Wilmore’s oldest business

Published 11:56 am Wednesday, March 13, 2019

Clay’s Barbershop serves customers on first-come, first-serve basis

Downtown Wilmore is home to one of the oldest continuously running businesses in the town.
Clay Tankersley, who has owned and operated Clay’s Barbershop for 62 years, said he is not the first to have a barbershop at 321 E. Main St. in Wilmore.

“There’s been a barbershop here well over 100 years,” Tankersley said. “I’d say the barbershop is the oldest continuous business in Wilmore.”
On Monday, Wednesday and Friday, Clay’s Barbershop is open from 8 a.m. until 5 p.m. and on Saturday from 8 a.m. until around 2 p.m.
Tankersley grew up in Jessamine County and graduated from Wilmore High School in May 1956. The very next month, he enrolled in one of the only two barber schools in the state, both of which were in Louisville.
Tankersley said students back then needed 1,248 hours of schooling to graduate.
“It was supposed to take you six months of putting in eight hours a day to get out of school,” Tankersley said. “But I went 10 hours a day and got out in a little over five months.”
Tankersley graduated barber school on Nov. 1, 1956, and wasted no time in seeking employment.
“The state board inspector lived in Lexington at that time,” Tankersley said. “As soon as I got out of school, that day on Nov. 1, we found out where she lived and went over there that night.”
But the state inspector said the next state board meeting was not going to be held until January. Tankersley asked if he could work despite not being officially certified by the board.
“She said it would be fine,” Tankersley said. “If she had walked into the door and caught me, it would have been a different story. My barber license says I started in 1957, but I actually started on Nov. 2, 1956.”
When he first opened, Tankersley said there were two others working with him in the barbershop to keep up with the demand.
“A lot of times, we wouldn’t get out of here until 10 p.m. on Saturdays,” Tankersley said. “The town would be flooded with people.”
When Tankersley began his career as a barber, he said shaving was a large part of his work.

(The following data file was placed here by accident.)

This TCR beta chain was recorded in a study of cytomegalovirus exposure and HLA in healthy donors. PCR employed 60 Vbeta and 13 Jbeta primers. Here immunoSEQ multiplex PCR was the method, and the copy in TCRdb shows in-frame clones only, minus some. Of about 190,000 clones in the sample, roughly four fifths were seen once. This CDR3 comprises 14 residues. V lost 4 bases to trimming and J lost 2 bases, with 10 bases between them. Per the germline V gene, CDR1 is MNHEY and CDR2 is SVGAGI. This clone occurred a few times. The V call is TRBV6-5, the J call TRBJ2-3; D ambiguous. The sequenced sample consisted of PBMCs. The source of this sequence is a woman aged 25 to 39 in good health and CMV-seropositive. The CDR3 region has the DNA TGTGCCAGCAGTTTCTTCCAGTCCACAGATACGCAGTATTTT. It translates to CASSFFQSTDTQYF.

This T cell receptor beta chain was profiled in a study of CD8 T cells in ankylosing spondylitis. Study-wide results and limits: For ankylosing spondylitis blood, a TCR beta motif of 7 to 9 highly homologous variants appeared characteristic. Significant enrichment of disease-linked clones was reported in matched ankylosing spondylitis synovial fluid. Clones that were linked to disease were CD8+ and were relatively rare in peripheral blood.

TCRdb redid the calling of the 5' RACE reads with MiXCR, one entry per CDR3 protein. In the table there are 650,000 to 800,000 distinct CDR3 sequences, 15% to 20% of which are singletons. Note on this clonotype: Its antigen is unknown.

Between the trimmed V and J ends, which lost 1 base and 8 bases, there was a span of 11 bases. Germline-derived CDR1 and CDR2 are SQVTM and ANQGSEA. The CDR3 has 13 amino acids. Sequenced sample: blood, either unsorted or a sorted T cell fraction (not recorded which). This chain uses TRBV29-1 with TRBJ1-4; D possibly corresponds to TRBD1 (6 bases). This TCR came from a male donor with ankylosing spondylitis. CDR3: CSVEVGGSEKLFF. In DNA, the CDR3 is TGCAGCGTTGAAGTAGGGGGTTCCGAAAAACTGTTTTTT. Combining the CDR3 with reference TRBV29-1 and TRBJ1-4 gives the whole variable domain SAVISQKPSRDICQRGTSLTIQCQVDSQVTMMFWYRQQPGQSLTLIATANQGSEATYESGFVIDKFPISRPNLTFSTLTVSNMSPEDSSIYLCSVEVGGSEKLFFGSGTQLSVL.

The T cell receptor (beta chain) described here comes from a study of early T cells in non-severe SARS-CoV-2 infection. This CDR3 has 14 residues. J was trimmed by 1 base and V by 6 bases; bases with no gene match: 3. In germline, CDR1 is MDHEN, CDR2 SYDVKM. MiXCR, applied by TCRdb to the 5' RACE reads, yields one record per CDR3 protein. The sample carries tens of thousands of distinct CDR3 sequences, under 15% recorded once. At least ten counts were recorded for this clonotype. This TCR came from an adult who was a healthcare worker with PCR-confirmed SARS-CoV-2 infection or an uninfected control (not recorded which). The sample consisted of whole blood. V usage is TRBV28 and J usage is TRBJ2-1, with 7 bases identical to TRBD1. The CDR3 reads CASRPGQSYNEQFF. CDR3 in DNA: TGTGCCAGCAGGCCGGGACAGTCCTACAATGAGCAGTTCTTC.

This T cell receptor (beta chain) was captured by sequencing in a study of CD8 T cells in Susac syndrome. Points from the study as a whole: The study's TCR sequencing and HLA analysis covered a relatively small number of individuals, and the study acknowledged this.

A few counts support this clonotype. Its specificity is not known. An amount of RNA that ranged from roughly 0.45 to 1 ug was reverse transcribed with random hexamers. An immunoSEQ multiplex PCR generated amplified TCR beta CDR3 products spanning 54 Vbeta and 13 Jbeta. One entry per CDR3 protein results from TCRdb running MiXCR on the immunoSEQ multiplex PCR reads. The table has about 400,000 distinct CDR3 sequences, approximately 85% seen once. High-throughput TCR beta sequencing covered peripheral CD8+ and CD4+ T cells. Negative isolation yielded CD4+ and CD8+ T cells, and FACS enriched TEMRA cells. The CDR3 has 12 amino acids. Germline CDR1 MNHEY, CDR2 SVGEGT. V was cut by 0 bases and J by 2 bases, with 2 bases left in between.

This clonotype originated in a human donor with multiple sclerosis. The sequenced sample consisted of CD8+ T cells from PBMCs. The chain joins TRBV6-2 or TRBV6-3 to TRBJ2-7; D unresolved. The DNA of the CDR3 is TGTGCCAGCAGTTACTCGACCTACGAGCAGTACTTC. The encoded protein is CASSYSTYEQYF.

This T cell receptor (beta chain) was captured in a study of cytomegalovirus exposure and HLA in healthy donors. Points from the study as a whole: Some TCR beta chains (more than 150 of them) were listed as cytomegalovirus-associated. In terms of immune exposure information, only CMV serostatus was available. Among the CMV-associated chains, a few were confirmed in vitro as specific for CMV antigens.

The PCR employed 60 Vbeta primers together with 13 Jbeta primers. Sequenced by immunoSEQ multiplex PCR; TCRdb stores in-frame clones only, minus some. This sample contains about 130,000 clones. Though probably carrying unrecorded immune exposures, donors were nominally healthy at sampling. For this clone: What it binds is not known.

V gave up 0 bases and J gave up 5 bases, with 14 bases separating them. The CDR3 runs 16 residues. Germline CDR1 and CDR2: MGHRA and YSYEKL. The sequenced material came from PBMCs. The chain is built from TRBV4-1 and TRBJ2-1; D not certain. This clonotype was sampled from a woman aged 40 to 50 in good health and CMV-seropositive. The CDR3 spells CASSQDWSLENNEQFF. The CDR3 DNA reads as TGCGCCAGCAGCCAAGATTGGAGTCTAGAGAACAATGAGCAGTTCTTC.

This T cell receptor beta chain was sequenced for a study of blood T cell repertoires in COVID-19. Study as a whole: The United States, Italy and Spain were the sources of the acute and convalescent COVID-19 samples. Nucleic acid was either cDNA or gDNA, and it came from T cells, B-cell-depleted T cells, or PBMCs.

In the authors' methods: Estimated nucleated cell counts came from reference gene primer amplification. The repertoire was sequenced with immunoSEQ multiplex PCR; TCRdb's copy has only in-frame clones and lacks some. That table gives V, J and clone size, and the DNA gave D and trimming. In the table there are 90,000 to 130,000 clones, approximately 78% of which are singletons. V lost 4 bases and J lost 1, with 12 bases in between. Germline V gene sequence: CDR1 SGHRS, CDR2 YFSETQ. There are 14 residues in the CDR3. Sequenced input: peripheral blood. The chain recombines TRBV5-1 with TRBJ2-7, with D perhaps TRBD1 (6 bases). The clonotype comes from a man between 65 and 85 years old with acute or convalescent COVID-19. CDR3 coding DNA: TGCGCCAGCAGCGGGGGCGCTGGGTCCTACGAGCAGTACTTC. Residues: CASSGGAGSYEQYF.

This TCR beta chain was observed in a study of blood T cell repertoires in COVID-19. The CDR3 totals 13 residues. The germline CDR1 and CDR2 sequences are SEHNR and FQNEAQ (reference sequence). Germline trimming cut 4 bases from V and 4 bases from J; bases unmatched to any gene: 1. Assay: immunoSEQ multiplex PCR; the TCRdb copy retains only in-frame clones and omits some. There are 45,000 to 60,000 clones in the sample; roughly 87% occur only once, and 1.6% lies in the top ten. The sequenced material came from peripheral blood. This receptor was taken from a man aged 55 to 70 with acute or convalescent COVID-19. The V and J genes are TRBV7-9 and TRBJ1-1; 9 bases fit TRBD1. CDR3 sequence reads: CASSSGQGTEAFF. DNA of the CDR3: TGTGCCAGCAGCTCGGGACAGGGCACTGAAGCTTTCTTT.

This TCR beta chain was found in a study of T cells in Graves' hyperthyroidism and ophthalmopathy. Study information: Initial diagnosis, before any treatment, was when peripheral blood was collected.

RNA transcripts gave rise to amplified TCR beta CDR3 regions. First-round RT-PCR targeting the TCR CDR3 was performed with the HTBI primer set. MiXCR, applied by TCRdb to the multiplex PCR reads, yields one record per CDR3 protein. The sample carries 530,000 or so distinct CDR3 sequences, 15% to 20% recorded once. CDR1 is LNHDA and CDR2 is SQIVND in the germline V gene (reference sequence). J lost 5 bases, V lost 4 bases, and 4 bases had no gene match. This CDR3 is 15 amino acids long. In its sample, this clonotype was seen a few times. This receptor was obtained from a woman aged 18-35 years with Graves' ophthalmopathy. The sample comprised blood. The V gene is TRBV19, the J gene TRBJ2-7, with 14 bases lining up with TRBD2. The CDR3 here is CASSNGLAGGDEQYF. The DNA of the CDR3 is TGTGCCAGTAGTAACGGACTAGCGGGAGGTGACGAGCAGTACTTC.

“When I started here, it wasn’t half of your business, but it was close,” Tankersley said. “Some of the old farmers would go a whole week and come in on Saturday for a shave. Some of them had the toughest beards you could handle.”
But about 10 years ago, Tankersley said the state inspector recommended that barbers not use razors anymore because of the risk of passing on AIDS even though there have been no recorded cases of AIDS contact from a barber.
“Since then, I haven’t done many shaves at all,” Tankersley said. “In some states, it’s a law, but not in Kentucky.”
Although Wilmore has had a barbershop for more than 100 years, Tankersley said barbershops are not what they used to be.
“Barbershops are hard to find now,” Tankersley said. “They’re almost things of the past. This is a man’s barbershop, and I’ve kept it like that over the years. Wilmore is a little out-of-the-way place, but I love it here. I would really miss coming down to the barbershop if I retired.”
Walking into Clay’s Barbershop, patrons are greeted by a row of UK basketballs above the sink. Tankersley said each one was given to him by the late RJ Corman. However, he nearly lost his entire collection around seven years ago.
“I came in the back door on Friday morning and noticed that it had been broken into,” Tankersley said. “I came inside and all the basketballs were gone.”
That night, Tankersley was out for dinner with his wife and ran into a good friend from the Nicholasville Police Department. The officer called Tankersley later that evening and said six of the basketballs were in the pawn shop in Nicholasville.
On Monday morning, Tankersley was cutting RJ Corman’s hair and Corman asked if the sheriff knew.
“As soon as Corman got out of the chair, he called the sheriff,” Tankersley said. “I had them all back by Wednesday morning. All except the very last one that said ‘To Clay from Calipari.’ But Calipari sent me another one.”
Calipari signed the new ball and wrote, “Don’t let them steal this one.”
In addition to his love for UK basketball, Tankersley has invested many hours into the lives of elderly residents at nursing homes across the Bluegrass.
“The old people need haircuts too,” Tankersley said. “It’s sad to say that nobody wants to cut their hair anymore.”
In 1975, Tankersley had a preacher friend in Wilmore who had to move to a nursing home and his wife asked if Tankersley could come and cut her husband’s hair.
“An administrator from the nursing home stopped me and asked if I could come back once a month and cut hair,” Tankersley said. “From there, it snowballed and I picked up aa nursing homes.”
However, Tankersley has scaled back and currently only visits three nursing homes each month.
“I had to give up some of them,” he said. “It just got too much for me.”
Once a month on a Tuesday, Tankersley closes his barbershop for the day and visits Wesley Village in Wilmore to cut hair. Two days later, he visits Lexington Country Place and Cambridge Manor.
Three out of the four weeks each month, Tankersley has Tuesday and Thursday off.
“I have never taken appointments,” Tankersley said. “When people walk in the door and sit down, it’s a first-come, first-serve basis.”
Tankersley said Wilmore is often compared to Mayberry from the Andy Griffith Show.
“A lot of times, people call me Floyd,” Tankersley said. “When we get compared to Mayberry, I take that as a

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